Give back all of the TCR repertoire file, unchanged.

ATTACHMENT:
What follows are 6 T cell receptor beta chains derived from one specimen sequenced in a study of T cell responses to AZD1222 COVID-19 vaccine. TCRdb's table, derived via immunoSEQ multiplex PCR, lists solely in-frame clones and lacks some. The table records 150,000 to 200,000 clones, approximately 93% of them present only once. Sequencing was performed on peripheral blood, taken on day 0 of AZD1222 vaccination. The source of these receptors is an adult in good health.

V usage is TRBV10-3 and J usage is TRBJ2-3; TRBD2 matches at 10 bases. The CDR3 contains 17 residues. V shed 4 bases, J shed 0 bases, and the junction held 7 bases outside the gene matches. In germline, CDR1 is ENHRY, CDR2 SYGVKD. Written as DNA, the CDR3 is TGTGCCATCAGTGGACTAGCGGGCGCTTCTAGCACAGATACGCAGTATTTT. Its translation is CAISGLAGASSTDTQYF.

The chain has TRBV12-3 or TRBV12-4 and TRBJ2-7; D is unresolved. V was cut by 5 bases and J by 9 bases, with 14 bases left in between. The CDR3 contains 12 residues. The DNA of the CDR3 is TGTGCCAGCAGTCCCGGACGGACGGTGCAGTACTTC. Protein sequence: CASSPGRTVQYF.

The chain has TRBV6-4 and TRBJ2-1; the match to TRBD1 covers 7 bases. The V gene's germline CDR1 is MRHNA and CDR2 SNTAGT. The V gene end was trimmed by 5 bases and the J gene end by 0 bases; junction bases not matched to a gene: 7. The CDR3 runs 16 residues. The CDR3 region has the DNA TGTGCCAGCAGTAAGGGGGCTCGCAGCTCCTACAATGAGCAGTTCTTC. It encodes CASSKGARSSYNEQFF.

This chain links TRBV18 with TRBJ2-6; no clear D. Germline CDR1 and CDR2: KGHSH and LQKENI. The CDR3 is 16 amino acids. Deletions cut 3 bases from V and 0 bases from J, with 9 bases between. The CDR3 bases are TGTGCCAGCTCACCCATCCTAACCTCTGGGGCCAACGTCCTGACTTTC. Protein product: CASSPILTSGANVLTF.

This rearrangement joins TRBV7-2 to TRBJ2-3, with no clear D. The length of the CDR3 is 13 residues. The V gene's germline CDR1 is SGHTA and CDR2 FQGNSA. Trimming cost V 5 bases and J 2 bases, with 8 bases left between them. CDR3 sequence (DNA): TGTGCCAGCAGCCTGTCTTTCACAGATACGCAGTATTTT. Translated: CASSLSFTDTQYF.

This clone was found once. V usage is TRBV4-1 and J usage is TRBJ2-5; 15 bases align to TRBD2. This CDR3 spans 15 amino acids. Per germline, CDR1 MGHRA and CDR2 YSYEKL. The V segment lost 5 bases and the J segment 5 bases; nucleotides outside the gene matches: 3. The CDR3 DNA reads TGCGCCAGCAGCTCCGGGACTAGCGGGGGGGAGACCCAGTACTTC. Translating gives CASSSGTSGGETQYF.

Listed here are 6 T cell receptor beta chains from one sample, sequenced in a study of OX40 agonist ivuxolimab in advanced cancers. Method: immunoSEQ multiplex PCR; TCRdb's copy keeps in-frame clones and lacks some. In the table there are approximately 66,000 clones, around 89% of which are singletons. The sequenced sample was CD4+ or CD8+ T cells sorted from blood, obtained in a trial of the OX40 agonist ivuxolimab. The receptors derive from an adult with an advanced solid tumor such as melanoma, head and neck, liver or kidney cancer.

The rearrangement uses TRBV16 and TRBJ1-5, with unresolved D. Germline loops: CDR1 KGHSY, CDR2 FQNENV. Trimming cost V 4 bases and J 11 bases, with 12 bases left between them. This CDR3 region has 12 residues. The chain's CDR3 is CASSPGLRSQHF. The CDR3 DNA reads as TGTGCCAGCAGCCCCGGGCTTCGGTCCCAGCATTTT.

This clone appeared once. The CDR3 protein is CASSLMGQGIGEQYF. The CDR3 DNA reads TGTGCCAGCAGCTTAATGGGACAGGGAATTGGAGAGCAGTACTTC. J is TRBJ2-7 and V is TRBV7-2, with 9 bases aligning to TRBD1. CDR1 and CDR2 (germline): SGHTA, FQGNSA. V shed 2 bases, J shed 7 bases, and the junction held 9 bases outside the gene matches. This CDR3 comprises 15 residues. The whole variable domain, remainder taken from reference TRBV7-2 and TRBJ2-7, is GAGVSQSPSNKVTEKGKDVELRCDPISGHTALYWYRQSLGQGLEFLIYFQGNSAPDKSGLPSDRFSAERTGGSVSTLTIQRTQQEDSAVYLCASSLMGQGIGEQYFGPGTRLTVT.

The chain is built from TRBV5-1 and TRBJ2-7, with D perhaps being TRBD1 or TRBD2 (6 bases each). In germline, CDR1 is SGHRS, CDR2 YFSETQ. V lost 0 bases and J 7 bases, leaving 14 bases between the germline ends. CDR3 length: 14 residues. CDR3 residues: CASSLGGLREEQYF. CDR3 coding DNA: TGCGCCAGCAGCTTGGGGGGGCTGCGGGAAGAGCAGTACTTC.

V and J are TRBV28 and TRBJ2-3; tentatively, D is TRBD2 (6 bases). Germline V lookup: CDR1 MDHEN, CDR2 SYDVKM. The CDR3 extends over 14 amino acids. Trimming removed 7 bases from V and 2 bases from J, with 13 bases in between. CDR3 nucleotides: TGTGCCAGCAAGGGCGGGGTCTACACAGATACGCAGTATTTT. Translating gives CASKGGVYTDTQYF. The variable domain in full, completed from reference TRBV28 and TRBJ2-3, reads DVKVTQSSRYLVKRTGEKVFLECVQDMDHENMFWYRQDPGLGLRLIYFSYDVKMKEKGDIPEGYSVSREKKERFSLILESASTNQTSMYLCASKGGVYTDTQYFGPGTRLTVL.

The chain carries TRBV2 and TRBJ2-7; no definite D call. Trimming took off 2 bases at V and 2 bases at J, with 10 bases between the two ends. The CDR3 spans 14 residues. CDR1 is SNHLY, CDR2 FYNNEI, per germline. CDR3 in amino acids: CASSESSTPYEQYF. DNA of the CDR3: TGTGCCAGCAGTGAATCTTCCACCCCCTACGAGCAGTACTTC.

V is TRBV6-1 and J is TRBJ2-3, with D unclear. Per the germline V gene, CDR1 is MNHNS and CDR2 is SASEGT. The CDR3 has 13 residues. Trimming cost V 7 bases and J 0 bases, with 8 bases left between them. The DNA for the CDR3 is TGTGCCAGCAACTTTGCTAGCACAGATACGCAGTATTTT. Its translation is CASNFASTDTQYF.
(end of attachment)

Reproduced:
What follows are 6 T cell receptor beta chains derived from one specimen sequenced in a study of T cell responses to AZD1222 COVID-19 vaccine. TCRdb's table, derived via immunoSEQ multiplex PCR, lists solely in-frame clones and lacks some. The table records 150,000 to 200,000 clones, approximately 93% of them present only once. Sequencing was performed on peripheral blood, taken on day 0 of AZD1222 vaccination. The source of these receptors is an adult in good health.

V usage is TRBV10-3 and J usage is TRBJ2-3; TRBD2 matches at 10 bases. The CDR3 contains 17 residues. V shed 4 bases, J shed 0 bases, and the junction held 7 bases outside the gene matches. In germline, CDR1 is ENHRY, CDR2 SYGVKD. Written as DNA, the CDR3 is TGTGCCATCAGTGGACTAGCGGGCGCTTCTAGCACAGATACGCAGTATTTT. Its translation is CAISGLAGASSTDTQYF.

The chain has TRBV12-3 or TRBV12-4 and TRBJ2-7; D is unresolved. V was cut by 5 bases and J by 9 bases, with 14 bases left in between. The CDR3 contains 12 residues. The DNA of the CDR3 is TGTGCCAGCAGTCCCGGACGGACGGTGCAGTACTTC. Protein sequence: CASSPGRTVQYF.

The chain has TRBV6-4 and TRBJ2-1; the match to TRBD1 covers 7 bases. The V gene's germline CDR1 is MRHNA and CDR2 SNTAGT. The V gene end was trimmed by 5 bases and the J gene end by 0 bases; junction bases not matched to a gene: 7. The CDR3 runs 16 residues. The CDR3 region has the DNA TGTGCCAGCAGTAAGGGGGCTCGCAGCTCCTACAATGAGCAGTTCTTC. It encodes CASSKGARSSYNEQFF.

This chain links TRBV18 with TRBJ2-6; no clear D. Germline CDR1 and CDR2: KGHSH and LQKENI. The CDR3 is 16 amino acids. Deletions cut 3 bases from V and 0 bases from J, with 9 bases between. The CDR3 bases are TGTGCCAGCTCACCCATCCTAACCTCTGGGGCCAACGTCCTGACTTTC. Protein product: CASSPILTSGANVLTF.

This rearrangement joins TRBV7-2 to TRBJ2-3, with no clear D. The length of the CDR3 is 13 residues. The V gene's germline CDR1 is SGHTA and CDR2 FQGNSA. Trimming cost V 5 bases and J 2 bases, with 8 bases left between them. CDR3 sequence (DNA): TGTGCCAGCAGCCTGTCTTTCACAGATACGCAGTATTTT. Translated: CASSLSFTDTQYF.

This clone was found once. V usage is TRBV4-1 and J usage is TRBJ2-5; 15 bases align to TRBD2. This CDR3 spans 15 amino acids. Per germline, CDR1 MGHRA and CDR2 YSYEKL. The V segment lost 5 bases and the J segment 5 bases; nucleotides outside the gene matches: 3. The CDR3 DNA reads TGCGCCAGCAGCTCCGGGACTAGCGGGGGGGAGACCCAGTACTTC. Translating gives CASSSGTSGGETQYF.

Listed here are 6 T cell receptor beta chains from one sample, sequenced in a study of OX40 agonist ivuxolimab in advanced cancers. Method: immunoSEQ multiplex PCR; TCRdb's copy keeps in-frame clones and lacks some. In the table there are approximately 66,000 clones, around 89% of which are singletons. The sequenced sample was CD4+ or CD8+ T cells sorted from blood, obtained in a trial of the OX40 agonist ivuxolimab. The receptors derive from an adult with an advanced solid tumor such as melanoma, head and neck, liver or kidney cancer.

The rearrangement uses TRBV16 and TRBJ1-5, with unresolved D. Germline loops: CDR1 KGHSY, CDR2 FQNENV. Trimming cost V 4 bases and J 11 bases, with 12 bases left between them. This CDR3 region has 12 residues. The chain's CDR3 is CASSPGLRSQHF. The CDR3 DNA reads as TGTGCCAGCAGCCCCGGGCTTCGGTCCCAGCATTTT.

This clone appeared once. The CDR3 protein is CASSLMGQGIGEQYF. The CDR3 DNA reads TGTGCCAGCAGCTTAATGGGACAGGGAATTGGAGAGCAGTACTTC. J is TRBJ2-7 and V is TRBV7-2, with 9 bases aligning to TRBD1. CDR1 and CDR2 (germline): SGHTA, FQGNSA. V shed 2 bases, J shed 7 bases, and the junction held 9 bases outside the gene matches. This CDR3 comprises 15 residues. The whole variable domain, remainder taken from reference TRBV7-2 and TRBJ2-7, is GAGVSQSPSNKVTEKGKDVELRCDPISGHTALYWYRQSLGQGLEFLIYFQGNSAPDKSGLPSDRFSAERTGGSVSTLTIQRTQQEDSAVYLCASSLMGQGIGEQYFGPGTRLTVT.

The chain is built from TRBV5-1 and TRBJ2-7, with D perhaps being TRBD1 or TRBD2 (6 bases each). In germline, CDR1 is SGHRS, CDR2 YFSETQ. V lost 0 bases and J 7 bases, leaving 14 bases between the germline ends. CDR3 length: 14 residues. CDR3 residues: CASSLGGLREEQYF. CDR3 coding DNA: TGCGCCAGCAGCTTGGGGGGGCTGCGGGAAGAGCAGTACTTC.

V and J are TRBV28 and TRBJ2-3; tentatively, D is TRBD2 (6 bases). Germline V lookup: CDR1 MDHEN, CDR2 SYDVKM. The CDR3 extends over 14 amino acids. Trimming removed 7 bases from V and 2 bases from J, with 13 bases in between. CDR3 nucleotides: TGTGCCAGCAAGGGCGGGGTCTACACAGATACGCAGTATTTT. Translating gives CASKGGVYTDTQYF. The variable domain in full, completed from reference TRBV28 and TRBJ2-3, reads DVKVTQSSRYLVKRTGEKVFLECVQDMDHENMFWYRQDPGLGLRLIYFSYDVKMKEKGDIPEGYSVSREKKERFSLILESASTNQTSMYLCASKGGVYTDTQYFGPGTRLTVL.

The chain carries TRBV2 and TRBJ2-7; no definite D call. Trimming took off 2 bases at V and 2 bases at J, with 10 bases between the two ends. The CDR3 spans 14 residues. CDR1 is SNHLY, CDR2 FYNNEI, per germline. CDR3 in amino acids: CASSESSTPYEQYF. DNA of the CDR3: TGTGCCAGCAGTGAATCTTCCACCCCCTACGAGCAGTACTTC.

V is TRBV6-1 and J is TRBJ2-3, with D unclear. Per the germline V gene, CDR1 is MNHNS and CDR2 is SASEGT. The CDR3 has 13 residues. Trimming cost V 7 bases and J 0 bases, with 8 bases left between them. The DNA for the CDR3 is TGTGCCAGCAACTTTGCTAGCACAGATACGCAGTATTTT. Its translation is CASNFASTDTQYF.